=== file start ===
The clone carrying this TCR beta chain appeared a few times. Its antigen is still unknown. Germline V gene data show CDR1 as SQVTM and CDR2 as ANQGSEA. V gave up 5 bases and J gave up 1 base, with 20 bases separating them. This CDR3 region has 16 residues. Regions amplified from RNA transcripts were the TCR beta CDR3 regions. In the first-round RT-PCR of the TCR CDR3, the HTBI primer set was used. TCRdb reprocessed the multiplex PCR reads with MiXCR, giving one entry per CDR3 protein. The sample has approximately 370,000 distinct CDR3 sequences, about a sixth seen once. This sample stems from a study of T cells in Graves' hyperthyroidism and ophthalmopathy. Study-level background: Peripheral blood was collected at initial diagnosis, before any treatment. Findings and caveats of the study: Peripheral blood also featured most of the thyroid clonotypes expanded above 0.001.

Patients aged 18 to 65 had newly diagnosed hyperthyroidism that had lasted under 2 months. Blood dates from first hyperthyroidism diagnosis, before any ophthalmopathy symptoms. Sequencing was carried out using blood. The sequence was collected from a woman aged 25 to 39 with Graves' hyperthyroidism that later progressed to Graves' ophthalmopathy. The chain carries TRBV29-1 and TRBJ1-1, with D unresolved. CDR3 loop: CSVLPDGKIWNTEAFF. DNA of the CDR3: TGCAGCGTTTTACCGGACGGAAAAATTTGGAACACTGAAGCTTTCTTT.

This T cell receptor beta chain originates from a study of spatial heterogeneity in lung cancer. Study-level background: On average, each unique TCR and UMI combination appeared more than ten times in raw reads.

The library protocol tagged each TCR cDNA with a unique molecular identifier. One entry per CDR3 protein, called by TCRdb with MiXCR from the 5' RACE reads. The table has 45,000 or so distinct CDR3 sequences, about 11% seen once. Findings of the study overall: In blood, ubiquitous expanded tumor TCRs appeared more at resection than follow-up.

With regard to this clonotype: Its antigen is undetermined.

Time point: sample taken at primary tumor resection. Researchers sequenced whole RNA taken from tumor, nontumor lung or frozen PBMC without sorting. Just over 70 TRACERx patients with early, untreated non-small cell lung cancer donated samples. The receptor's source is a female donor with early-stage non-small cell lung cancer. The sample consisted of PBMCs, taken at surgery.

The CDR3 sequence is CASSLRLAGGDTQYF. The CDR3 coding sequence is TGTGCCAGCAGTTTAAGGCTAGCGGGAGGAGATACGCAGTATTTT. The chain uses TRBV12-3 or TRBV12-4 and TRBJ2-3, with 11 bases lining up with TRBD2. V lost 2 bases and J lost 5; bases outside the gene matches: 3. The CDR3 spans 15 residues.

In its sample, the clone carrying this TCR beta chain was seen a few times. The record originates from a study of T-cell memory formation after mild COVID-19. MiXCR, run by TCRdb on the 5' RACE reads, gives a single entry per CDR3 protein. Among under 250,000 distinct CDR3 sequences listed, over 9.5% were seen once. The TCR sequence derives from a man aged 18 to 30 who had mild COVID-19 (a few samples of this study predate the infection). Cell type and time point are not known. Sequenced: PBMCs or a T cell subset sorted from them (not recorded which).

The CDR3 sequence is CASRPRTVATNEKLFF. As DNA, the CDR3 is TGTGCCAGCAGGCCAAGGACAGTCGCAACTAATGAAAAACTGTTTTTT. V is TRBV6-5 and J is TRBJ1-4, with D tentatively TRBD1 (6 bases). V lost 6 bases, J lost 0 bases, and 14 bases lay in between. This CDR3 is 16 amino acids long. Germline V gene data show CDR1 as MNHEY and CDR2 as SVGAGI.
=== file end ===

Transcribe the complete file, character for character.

The clone carrying this TCR beta chain appeared a few times. Its antigen is still unknown. Germline V gene data show CDR1 as SQVTM and CDR2 as ANQGSEA. V gave up 5 bases and J gave up 1 base, with 20 bases separating them. This CDR3 region has 16 residues. Regions amplified from RNA transcripts were the TCR beta CDR3 regions. In the first-round RT-PCR of the TCR CDR3, the HTBI primer set was used. TCRdb reprocessed the multiplex PCR reads with MiXCR, giving one entry per CDR3 protein. The sample has approximately 370,000 distinct CDR3 sequences, about a sixth seen once. This sample stems from a study of T cells in Graves' hyperthyroidism and ophthalmopathy. Study-level background: Peripheral blood was collected at initial diagnosis, before any treatment. Findings and caveats of the study: Peripheral blood also featured most of the thyroid clonotypes expanded above 0.001.

Patients aged 18 to 65 had newly diagnosed hyperthyroidism that had lasted under 2 months. Blood dates from first hyperthyroidism diagnosis, before any ophthalmopathy symptoms. Sequencing was carried out using blood. The sequence was collected from a woman aged 25 to 39 with Graves' hyperthyroidism that later progressed to Graves' ophthalmopathy. The chain carries TRBV29-1 and TRBJ1-1, with D unresolved. CDR3 loop: CSVLPDGKIWNTEAFF. DNA of the CDR3: TGCAGCGTTTTACCGGACGGAAAAATTTGGAACACTGAAGCTTTCTTT.

This T cell receptor beta chain originates from a study of spatial heterogeneity in lung cancer. Study-level background: On average, each unique TCR and UMI combination appeared more than ten times in raw reads.

The library protocol tagged each TCR cDNA with a unique molecular identifier. One entry per CDR3 protein, called by TCRdb with MiXCR from the 5' RACE reads. The table has 45,000 or so distinct CDR3 sequences, about 11% seen once. Findings of the study overall: In blood, ubiquitous expanded tumor TCRs appeared more at resection than follow-up.

With regard to this clonotype: Its antigen is undetermined.

Time point: sample taken at primary tumor resection. Researchers sequenced whole RNA taken from tumor, nontumor lung or frozen PBMC without sorting. Just over 70 TRACERx patients with early, untreated non-small cell lung cancer donated samples. The receptor's source is a female donor with early-stage non-small cell lung cancer. The sample consisted of PBMCs, taken at surgery.

The CDR3 sequence is CASSLRLAGGDTQYF. The CDR3 coding sequence is TGTGCCAGCAGTTTAAGGCTAGCGGGAGGAGATACGCAGTATTTT. The chain uses TRBV12-3 or TRBV12-4 and TRBJ2-3, with 11 bases lining up with TRBD2. V lost 2 bases and J lost 5; bases outside the gene matches: 3. The CDR3 spans 15 residues.

In its sample, the clone carrying this TCR beta chain was seen a few times. The record originates from a study of T-cell memory formation after mild COVID-19. MiXCR, run by TCRdb on the 5' RACE reads, gives a single entry per CDR3 protein. Among under 250,000 distinct CDR3 sequences listed, over 9.5% were seen once. The TCR sequence derives from a man aged 18 to 30 who had mild COVID-19 (a few samples of this study predate the infection). Cell type and time point are not known. Sequenced: PBMCs or a T cell subset sorted from them (not recorded which).

The CDR3 sequence is CASRPRTVATNEKLFF. As DNA, the CDR3 is TGTGCCAGCAGGCCAAGGACAGTCGCAACTAATGAAAAACTGTTTTTT. V is TRBV6-5 and J is TRBJ1-4, with D tentatively TRBD1 (6 bases). V lost 6 bases, J lost 0 bases, and 14 bases lay in between. This CDR3 is 16 amino acids long. Germline V gene data show CDR1 as MNHEY and CDR2 as SVGAGI.